Forensic Update

Reflections on information management within the legal and regulatory arena

Archive for January, 2011

Business damages measurement: Lost profits or business valuation?

Posted by Johnny Lee on January 26, 2011

In business litigation matters, financial experts are often asked to provide an opinion on how to quantify economic damages suffered by an injured party.  In the most recent article, “Business damages measurement: Lost profits or business valuation?” experts discuss two common damages estimation approaches:  1) business valuation and 2) lost profits.  While the approaches are based on some common economic and financial principles, differences in how they are calculated can lead to very different outcomes.  The article also addresses such questions as:

  • Can one apply both methods to the same damages calculation?
  • Can lost profits exceed business value?
  • Is one method more certain, or does it provide a better estimate, than the other?
  • Do certain circumstances indicate that one method must be used?

Read more in Business damages measurement: Lost profits or business valuation?

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Posted in Forensic Accounting, Fraud, Records Retention | Tagged: , , , , | Comments Off on Business damages measurement: Lost profits or business valuation?

Evidence Spoliation Insurance…welcome news or moral hazard?

Posted by Johnny Lee on January 18, 2011

In early December, a division of Chartis Insurance (the artist formerly known as AIG), announced that it would offer a new insurance product focused upon evidence spoliation.  Interestingly, the product is designed to guard against claims arising from direct physical loss or damage to items that serve as material evidence in a legal proceeding.  Perhaps it’s the geek and the recovering attorney in me, but a couple of things are notable in this offering.

First, as with any insurance product, there must be a triggering event.  The event here is where the insured party is alleged to have breached its professional duty of care related to the preservation of property that is deemed to have evidentiary value.  The insurance would protect against liability for monetary damages and settlement, as well as defense costs for claims alleging a breach of professional duty.

Second, to be clear, this is not insurance that obviates the need for controls or proper handling of sensitive information, though the level of controls maturity will clearly affect how premia are rated.  This product, at least as initially introduced, does not appear to be aimed at entities protecting their own data.  This insurance offering appears to be geared toward organizations that are “conducting analysis on the property of others” and who, as a result of this analysis, may find themselves “exposed to spoliation as a separate tort” (i.e., sued for the harm caused by losing another party’s stuff—either by the party who owned the lost stuff or by a third party).  In legalese, this insurance protects against claims arising from the failure to preserve property of evidentiary value belonging to others that is in the care, custody, and control of the insured.  (Hint: Think engineering firm or research group conducting a form of benchmarking on data provided by a company.)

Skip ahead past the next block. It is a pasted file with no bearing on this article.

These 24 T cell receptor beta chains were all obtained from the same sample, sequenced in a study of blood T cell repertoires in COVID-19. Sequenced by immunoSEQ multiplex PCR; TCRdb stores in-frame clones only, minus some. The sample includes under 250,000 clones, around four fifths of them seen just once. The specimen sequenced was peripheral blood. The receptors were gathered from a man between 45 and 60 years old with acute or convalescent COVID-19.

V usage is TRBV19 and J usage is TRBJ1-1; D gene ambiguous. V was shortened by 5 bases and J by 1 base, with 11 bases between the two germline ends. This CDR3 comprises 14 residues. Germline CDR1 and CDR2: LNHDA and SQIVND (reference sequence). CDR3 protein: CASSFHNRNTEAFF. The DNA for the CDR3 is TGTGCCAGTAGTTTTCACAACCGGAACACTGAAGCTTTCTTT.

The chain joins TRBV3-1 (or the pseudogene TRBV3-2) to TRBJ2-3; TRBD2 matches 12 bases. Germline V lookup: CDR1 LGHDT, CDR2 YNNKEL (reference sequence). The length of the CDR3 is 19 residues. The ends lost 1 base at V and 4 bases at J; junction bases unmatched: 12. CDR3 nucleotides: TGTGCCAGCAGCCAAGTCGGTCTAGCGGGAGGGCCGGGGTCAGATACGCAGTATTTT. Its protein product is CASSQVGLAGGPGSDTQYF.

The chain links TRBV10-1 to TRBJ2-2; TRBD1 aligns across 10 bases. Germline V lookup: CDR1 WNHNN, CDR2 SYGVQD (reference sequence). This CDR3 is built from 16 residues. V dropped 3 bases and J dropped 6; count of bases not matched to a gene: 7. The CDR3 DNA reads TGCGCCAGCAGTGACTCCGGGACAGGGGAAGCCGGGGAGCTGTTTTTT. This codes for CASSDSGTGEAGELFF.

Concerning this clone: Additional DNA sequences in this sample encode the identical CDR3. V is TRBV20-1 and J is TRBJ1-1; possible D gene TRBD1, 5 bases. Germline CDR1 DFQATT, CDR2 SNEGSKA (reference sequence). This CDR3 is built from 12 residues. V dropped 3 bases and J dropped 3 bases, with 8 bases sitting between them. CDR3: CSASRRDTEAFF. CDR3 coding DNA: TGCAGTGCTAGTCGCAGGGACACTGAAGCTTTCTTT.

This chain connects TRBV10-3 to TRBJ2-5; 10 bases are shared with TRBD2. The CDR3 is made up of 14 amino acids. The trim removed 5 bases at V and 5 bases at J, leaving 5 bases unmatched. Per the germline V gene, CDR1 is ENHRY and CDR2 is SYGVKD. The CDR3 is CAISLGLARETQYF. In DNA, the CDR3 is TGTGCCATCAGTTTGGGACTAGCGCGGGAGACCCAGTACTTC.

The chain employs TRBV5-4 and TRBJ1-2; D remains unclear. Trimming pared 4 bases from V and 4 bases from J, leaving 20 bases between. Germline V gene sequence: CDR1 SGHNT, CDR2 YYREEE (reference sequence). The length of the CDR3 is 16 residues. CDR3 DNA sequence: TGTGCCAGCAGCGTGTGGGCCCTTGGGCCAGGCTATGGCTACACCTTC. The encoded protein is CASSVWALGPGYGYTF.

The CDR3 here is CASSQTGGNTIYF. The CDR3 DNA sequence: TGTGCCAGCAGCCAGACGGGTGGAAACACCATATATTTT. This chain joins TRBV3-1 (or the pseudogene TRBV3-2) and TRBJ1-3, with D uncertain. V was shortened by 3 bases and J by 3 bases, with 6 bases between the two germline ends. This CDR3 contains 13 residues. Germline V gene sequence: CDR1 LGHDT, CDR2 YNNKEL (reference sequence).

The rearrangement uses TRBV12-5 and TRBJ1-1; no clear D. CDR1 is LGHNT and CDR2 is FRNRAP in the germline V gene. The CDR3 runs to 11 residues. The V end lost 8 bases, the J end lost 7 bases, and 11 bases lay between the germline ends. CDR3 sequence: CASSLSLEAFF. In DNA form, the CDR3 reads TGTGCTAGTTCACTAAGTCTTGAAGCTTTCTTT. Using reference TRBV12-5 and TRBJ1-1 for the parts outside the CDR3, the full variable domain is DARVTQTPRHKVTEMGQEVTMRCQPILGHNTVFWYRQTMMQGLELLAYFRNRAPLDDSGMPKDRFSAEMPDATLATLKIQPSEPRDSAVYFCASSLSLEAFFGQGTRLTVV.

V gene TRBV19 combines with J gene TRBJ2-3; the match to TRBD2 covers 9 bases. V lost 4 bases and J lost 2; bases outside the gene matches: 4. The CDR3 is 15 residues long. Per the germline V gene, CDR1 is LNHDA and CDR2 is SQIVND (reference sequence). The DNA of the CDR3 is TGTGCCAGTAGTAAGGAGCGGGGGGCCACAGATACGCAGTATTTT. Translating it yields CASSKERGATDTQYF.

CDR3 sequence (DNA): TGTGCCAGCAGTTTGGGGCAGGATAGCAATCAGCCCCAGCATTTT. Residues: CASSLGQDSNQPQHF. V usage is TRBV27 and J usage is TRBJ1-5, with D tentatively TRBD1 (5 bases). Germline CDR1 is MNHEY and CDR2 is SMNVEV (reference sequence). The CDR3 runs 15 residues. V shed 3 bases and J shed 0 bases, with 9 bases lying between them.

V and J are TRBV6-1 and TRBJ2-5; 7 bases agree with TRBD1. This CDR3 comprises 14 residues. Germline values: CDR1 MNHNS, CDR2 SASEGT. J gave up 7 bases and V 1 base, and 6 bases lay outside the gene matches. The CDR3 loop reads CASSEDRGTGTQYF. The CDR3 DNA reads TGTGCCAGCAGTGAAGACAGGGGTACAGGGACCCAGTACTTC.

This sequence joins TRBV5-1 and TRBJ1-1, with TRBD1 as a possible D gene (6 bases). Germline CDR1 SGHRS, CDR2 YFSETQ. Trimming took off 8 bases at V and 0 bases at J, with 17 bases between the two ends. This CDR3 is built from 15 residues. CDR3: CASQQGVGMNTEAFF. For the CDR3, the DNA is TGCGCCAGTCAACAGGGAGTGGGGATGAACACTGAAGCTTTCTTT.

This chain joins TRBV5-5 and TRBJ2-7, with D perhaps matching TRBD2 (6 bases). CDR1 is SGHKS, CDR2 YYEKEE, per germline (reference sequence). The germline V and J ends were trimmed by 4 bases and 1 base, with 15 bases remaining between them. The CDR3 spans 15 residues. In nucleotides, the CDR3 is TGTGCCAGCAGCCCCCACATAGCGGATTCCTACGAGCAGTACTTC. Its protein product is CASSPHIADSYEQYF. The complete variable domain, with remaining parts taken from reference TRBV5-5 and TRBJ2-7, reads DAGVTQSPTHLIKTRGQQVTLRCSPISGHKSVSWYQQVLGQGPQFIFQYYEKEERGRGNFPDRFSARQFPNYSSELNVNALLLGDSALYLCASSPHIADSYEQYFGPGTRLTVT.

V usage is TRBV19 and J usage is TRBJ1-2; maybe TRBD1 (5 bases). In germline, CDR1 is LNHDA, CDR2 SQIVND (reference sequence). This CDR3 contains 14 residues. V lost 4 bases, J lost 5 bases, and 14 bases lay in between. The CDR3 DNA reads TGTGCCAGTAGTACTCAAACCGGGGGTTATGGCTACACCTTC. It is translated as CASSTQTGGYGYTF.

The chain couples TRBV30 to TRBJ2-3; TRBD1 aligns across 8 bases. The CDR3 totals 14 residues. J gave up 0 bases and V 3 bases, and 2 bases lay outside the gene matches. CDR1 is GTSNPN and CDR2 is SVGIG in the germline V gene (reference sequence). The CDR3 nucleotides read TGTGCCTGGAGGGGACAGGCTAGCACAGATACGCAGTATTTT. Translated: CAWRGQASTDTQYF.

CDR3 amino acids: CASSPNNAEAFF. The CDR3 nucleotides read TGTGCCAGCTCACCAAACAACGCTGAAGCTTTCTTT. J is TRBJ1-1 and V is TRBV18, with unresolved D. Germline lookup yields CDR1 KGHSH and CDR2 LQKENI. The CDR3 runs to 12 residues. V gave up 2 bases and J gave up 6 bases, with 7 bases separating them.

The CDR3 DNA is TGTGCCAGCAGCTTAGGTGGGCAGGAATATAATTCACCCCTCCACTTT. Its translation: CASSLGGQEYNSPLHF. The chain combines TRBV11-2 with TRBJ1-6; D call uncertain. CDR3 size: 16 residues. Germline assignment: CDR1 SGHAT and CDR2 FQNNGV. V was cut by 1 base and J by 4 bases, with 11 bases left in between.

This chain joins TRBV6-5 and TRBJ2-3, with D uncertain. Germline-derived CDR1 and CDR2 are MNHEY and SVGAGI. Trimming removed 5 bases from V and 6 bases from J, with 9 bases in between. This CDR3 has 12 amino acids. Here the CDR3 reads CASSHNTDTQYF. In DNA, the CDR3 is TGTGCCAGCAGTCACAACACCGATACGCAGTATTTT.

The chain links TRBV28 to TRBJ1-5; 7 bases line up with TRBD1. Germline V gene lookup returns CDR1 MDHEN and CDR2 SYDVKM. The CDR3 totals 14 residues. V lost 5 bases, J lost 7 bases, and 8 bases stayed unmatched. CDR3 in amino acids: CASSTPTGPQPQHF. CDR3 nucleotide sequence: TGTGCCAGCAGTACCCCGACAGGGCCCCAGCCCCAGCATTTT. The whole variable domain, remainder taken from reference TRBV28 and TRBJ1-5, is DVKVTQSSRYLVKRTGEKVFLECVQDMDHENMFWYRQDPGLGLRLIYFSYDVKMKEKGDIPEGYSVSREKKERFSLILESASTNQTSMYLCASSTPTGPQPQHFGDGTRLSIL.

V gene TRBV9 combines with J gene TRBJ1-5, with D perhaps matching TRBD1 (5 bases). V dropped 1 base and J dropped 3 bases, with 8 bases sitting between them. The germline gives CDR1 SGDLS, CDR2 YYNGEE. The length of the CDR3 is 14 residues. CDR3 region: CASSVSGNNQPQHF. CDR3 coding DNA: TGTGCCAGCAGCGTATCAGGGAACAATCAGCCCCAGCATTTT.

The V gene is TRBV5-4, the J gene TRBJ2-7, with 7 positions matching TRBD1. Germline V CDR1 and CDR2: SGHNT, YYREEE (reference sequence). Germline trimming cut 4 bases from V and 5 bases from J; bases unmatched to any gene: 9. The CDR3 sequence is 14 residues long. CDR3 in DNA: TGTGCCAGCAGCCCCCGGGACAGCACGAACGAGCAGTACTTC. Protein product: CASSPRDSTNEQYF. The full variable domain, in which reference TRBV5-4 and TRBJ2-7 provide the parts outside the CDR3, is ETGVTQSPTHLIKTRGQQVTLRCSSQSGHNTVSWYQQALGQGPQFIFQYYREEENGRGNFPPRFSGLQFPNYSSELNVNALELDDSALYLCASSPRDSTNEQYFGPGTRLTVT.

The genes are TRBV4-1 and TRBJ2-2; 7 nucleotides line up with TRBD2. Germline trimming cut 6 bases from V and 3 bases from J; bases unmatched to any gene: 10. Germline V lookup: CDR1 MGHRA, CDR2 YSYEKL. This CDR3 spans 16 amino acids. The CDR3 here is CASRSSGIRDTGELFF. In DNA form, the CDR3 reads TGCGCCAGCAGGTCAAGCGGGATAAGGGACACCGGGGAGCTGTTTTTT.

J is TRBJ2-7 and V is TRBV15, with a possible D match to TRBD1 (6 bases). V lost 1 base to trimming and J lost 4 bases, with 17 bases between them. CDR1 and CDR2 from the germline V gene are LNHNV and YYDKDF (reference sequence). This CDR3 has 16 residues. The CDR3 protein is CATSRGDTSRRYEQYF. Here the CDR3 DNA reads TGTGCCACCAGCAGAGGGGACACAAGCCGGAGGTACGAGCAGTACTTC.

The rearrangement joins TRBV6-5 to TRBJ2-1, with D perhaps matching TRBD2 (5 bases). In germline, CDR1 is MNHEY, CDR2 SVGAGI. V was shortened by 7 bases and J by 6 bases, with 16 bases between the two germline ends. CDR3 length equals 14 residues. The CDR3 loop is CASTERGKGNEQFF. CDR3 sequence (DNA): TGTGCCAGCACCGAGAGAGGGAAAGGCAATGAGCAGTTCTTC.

Despite the ostensible target market, it will be interesting to see how other vendors (especially so-called “cloud” vendors) react to this sort of insurance offering.  Indeed, there is the old saw—certainly trotted out with great frequency during the heyday of Sarbanes-Oxley compliance—that while you can outsource processes and services, you cannot outsource the risks related to same.  So, this leaves us with the question of whether the (potential) availability of such an insurance product to cloud vendors (and other third parties in possession of sensitive and valuable data) will decrease the diligence of these providers in the protection of these sensitive data.  An even bigger question is what companies hoping to outsource to such vendors should do about this.  It definitely will be an interesting area to monitor over the near term.

Posted in eDiscovery, Information Security, Privacy, Records Retention | Tagged: , , , , , , , , , , , , , , , , , , , , | 1 Comment »

Move to e-Records could increase claims and costs for Healthcare…

Posted by Johnny Lee on January 10, 2011